Today I am inviting Caroline from Number78 and Business Fusion to guest post!
We all know that we live in a high paced, totally accessible world. Although we’re all getting more aware of how dangerous it is for our health to go hell for leather for too long, those who choose to swim against the tide and lead a slower, more reflective life, often making a financial sacrifice to do so, are in the minority.
However you chose to live your life, money makes the world go round and if you’re a smaller business, making money is the difference between you being a ‘business’ or you having a very expensive hobby. Forward planning in small business seems to be the equivalent of those people who get off life’s hamster wheel – it’s done in the minority and is viewed as being financially sacrificial. Talk to any business that does it well and you’ll hear that it’s exactly the opposite.
Most businesses that we come across, work on a just in time basis – trading day to day, reacting to situations & opportunities as they arise, reacting to issues & problems as they arise, spending money randomly & looking ahead maybe a couple of months at most. Being busy & day to day delivery is perceived as productive and productivity equals money. The suggestion that taking time out of your business to plan further ahead is vital is often met with a wide eyed, eyebrows raised “I’m way too busy.” Add that reaction to a smart phone culture, where the world and time is reduced to the size of a pain au chocolat and strategic planning is quickly & repeatedly ditched.
The just in time title makes reference to a retail term whereby only just enough stock is held to sustain sales, it sounds reactive but ironically is anything but. To get ‘just in time’ right you’ve got to know your business & customers inside out and that doesn’t happen without planning. ‘ Just in time’ is a strategy to prevent tying up money in unnecessary stock that may not sell and take pressure off your cash flow – brilliant if you get it right but get it wrong and sales plummet and you face out of stock situations – the very opposite of making money!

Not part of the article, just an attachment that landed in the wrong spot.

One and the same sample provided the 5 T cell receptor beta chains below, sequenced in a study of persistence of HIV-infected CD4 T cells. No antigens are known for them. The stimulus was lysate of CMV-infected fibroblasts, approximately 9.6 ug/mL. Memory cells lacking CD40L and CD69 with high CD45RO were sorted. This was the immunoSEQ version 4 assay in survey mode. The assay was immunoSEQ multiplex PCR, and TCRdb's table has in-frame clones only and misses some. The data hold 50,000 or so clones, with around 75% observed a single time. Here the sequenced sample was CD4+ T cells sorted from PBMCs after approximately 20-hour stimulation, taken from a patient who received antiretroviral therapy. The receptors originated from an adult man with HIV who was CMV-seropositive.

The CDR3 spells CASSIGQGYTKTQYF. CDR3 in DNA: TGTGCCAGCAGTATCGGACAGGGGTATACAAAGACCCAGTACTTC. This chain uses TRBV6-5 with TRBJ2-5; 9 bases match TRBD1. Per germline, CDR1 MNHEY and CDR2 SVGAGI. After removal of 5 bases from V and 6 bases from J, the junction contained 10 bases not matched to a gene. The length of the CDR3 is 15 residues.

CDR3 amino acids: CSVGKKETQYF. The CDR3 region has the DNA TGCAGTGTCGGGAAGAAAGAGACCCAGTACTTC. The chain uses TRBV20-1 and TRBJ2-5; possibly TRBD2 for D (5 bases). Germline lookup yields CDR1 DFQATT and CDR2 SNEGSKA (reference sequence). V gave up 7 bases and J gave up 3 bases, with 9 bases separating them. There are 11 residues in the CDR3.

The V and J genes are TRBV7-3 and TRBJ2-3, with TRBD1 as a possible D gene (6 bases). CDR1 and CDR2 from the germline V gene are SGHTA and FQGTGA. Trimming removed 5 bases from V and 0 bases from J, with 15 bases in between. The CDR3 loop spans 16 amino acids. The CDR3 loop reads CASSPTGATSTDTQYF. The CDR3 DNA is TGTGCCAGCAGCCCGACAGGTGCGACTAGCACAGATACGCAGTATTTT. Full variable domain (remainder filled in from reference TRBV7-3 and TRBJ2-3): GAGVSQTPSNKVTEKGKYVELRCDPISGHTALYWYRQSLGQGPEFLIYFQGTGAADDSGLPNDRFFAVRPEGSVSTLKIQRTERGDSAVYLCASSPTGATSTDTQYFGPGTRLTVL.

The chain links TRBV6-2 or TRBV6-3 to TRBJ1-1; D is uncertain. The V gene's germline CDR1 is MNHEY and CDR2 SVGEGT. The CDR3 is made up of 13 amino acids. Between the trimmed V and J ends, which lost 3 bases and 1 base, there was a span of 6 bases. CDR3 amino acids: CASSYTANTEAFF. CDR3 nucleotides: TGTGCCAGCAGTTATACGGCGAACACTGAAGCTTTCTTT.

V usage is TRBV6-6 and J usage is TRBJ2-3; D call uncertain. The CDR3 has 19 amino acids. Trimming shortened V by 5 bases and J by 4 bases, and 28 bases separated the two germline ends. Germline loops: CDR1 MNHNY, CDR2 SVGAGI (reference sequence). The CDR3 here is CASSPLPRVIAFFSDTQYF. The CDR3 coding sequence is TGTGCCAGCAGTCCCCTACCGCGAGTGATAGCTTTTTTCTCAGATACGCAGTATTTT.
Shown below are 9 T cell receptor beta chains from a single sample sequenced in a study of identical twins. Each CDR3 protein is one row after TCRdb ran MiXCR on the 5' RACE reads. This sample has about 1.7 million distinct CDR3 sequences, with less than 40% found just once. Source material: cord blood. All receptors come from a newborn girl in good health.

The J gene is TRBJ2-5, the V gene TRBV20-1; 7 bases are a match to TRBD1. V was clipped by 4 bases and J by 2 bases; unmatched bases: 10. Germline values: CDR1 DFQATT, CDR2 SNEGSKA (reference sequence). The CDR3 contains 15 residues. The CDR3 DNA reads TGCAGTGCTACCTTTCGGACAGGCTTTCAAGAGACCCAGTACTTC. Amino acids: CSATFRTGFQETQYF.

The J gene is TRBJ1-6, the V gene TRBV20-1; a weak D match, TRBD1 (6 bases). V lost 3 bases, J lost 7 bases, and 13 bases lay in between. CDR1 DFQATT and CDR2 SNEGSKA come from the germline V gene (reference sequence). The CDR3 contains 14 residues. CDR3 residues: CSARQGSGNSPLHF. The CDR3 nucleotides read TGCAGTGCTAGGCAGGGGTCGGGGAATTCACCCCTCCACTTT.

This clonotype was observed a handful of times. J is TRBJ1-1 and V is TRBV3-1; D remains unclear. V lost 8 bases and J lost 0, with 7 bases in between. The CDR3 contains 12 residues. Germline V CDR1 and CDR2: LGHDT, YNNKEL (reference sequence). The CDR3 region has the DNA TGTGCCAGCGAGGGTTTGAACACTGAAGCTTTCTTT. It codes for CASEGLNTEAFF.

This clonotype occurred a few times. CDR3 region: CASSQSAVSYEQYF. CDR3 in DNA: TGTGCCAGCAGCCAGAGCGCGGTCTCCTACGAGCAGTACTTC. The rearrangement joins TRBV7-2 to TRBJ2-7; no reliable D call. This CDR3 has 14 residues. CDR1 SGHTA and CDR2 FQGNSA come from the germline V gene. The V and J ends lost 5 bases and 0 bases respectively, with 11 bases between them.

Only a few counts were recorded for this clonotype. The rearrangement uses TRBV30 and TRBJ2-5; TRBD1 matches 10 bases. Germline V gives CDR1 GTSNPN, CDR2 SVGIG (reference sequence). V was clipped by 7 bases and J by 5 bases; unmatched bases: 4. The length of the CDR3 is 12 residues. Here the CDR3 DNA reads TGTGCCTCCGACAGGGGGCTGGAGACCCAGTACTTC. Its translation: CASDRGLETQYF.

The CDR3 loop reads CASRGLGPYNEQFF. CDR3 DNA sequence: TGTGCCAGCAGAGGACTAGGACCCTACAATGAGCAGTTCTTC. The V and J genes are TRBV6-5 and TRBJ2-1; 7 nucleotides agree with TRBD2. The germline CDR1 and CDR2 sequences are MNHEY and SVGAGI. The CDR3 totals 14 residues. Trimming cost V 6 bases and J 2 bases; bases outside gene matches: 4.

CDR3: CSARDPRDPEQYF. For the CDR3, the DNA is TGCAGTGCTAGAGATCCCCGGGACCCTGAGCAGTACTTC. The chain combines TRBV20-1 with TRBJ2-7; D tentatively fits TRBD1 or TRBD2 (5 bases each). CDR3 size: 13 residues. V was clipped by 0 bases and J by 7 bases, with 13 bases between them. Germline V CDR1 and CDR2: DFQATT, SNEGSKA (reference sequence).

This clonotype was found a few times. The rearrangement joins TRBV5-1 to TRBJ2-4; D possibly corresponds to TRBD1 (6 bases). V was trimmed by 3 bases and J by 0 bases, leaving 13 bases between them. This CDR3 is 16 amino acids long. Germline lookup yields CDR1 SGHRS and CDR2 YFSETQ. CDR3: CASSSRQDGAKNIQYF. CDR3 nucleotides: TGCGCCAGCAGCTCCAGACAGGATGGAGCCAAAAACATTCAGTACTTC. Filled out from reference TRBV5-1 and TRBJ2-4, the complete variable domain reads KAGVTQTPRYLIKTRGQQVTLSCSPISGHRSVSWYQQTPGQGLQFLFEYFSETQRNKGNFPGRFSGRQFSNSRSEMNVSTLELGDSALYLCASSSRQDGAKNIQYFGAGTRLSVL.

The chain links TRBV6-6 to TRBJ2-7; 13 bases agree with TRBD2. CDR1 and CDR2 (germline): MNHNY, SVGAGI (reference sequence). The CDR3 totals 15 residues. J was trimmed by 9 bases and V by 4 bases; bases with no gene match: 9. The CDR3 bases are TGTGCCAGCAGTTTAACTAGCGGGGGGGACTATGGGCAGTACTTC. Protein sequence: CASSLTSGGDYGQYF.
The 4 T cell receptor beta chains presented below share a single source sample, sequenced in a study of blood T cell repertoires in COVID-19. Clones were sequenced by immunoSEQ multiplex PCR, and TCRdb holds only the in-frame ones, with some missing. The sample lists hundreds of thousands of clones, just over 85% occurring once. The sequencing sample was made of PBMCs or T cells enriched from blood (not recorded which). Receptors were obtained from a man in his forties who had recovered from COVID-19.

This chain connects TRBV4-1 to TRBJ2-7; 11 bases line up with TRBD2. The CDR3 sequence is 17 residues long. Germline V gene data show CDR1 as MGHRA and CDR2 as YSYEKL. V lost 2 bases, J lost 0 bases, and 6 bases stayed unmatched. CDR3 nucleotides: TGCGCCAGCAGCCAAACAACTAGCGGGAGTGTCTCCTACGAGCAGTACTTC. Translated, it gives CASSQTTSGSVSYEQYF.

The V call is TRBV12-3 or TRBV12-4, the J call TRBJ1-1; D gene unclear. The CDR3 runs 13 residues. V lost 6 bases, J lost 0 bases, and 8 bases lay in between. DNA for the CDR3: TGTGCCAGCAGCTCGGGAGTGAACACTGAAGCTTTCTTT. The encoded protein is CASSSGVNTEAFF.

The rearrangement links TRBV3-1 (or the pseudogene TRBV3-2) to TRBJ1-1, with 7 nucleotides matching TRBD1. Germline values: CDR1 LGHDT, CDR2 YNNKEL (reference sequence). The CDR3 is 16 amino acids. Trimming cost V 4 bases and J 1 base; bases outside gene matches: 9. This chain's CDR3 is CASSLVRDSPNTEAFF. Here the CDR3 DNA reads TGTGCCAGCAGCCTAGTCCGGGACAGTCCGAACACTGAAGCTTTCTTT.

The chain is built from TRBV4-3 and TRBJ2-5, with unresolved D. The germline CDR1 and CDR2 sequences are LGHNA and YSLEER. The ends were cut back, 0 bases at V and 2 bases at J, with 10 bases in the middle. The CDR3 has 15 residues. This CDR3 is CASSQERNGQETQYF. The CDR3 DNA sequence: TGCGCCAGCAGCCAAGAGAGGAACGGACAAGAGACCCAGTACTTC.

So what’s the common denominator between ‘Just in time’ retailing utopia & the ‘just in time’ reactive culture that smaller businesses (and more than a handful of bigger ones) inhabit? PLANNING.
Businesses need to break out of the, we’ll do it, pay it, think about it, react to it, ‘just in time’ because the problem with ‘just in time’ is that it’s only a hairs breath away from ‘too late’, when the world becomes really stressful and problems keep you awake at night. Strategic planning should be as prominent in your business head as your end of year finances, as regular as your birthday and as engaging as your favourite hobby. Great planning is not eyes down on a phone, existing day to day, it’s eyes up & out, looking at your whole year……sometimes 3 years…occasionally 5. Looking ahead 5 years scares the pants off most people, as does 1 year in many cases but it’s essential to growth. Planning your year will naturally make you assess when you’re spending money & what level of business you need to be delivering, to generate the money you need – automatically you become adept at budgeting. Looking at a whole year teaches you what the trading trends are – the byproduct of which is better time management & efficiency. Looking ahead is the very essence of being strategic because when you look ahead and plan a year or more it becomes blatantly obvious that you have to prioritise and pace activity. Strategy is as much about what you’re NOT doing as what you are.
So whilst flying by the seat of your pants may work for Superman, it generally doesn’t do sustainable business growth any good at all.
So book some time out of your business and take action.